Trahana is one of the oldest foods in the Eastern Mediterranean, a tiny, pebble-shaped grain product that varies widely all over Greece. For the most part it evolved as an ingenious way to preserve milk.
Trahana is always made at the end of the summer when there is enough of a breeze and enough heat to dry the morsels quickly but also because the summer is a time, in the agrarian cycle, when there is an excess of milk. Once the ingredients have been combined, they are broken into chunks, dried, and then broken up into smaller, pebbly pieces.
Trahana comes in two types: sweet and sour. Sweet is made with whole milk, typically goat’s milk, and sour trahana is made with yogurt or buttermilk.
Trahana, in its most basic form, as a filling porridge, is the traditional farmer’s breakfast in the Greek countryside.


Greek Trahana. GET IT HERE


Serves: 4


*2 tablespoons butter
*4 cups water
*1 cup Greek sour trahana ( 
*1 cup crumbled Greek feta cheese ( optional )
*⅓ cup milk
*salt to taste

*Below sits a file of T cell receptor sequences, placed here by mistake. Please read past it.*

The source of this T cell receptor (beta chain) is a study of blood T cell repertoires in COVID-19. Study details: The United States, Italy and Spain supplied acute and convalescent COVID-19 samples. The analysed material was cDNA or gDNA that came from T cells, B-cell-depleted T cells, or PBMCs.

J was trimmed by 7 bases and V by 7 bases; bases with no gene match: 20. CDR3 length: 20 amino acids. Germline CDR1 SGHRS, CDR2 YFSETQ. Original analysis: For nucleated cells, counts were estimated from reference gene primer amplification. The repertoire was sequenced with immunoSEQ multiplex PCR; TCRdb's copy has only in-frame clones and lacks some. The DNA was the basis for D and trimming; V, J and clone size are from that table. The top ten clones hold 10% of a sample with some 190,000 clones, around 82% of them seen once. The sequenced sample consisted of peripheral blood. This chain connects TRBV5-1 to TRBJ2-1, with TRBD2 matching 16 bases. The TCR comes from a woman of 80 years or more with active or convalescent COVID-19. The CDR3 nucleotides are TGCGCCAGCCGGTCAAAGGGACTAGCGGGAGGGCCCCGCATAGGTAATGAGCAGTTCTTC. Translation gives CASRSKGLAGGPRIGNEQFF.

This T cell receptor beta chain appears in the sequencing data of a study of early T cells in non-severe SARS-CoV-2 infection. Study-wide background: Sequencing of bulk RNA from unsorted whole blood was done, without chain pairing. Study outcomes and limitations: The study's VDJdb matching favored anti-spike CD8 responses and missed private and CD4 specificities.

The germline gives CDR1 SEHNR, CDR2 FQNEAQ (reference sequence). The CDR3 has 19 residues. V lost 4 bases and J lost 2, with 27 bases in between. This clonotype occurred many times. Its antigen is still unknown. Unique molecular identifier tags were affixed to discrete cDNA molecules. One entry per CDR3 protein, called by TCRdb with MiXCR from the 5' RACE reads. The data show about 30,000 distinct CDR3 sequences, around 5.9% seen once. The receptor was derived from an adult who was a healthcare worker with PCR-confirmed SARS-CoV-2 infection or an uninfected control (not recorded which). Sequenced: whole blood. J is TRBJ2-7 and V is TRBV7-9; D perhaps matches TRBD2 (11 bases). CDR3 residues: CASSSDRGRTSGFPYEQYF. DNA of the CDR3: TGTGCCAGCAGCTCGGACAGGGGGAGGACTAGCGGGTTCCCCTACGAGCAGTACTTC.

Melt butter in a medium-sized pot over medium-high heat until lightly browned (be sure to keep a close eye on it, so it doesn’t burn).

Stir in the water, trahana, and a pinch of salt.

Bring to a boil, then reduce the heat to low and simmer for fifteen minutes, stirring occasionally to prevent the trahana from sticking to the bottom. The trahana will absorb a lot of the water and will be soft.

Add the milk and feta and cook for an additional five minutes, stirring occasionally.

Remove from heat and let rest for five minutes.

Taste and add more salt if necessary and some lemon juice.

Serve with crusty bread and enjoy!












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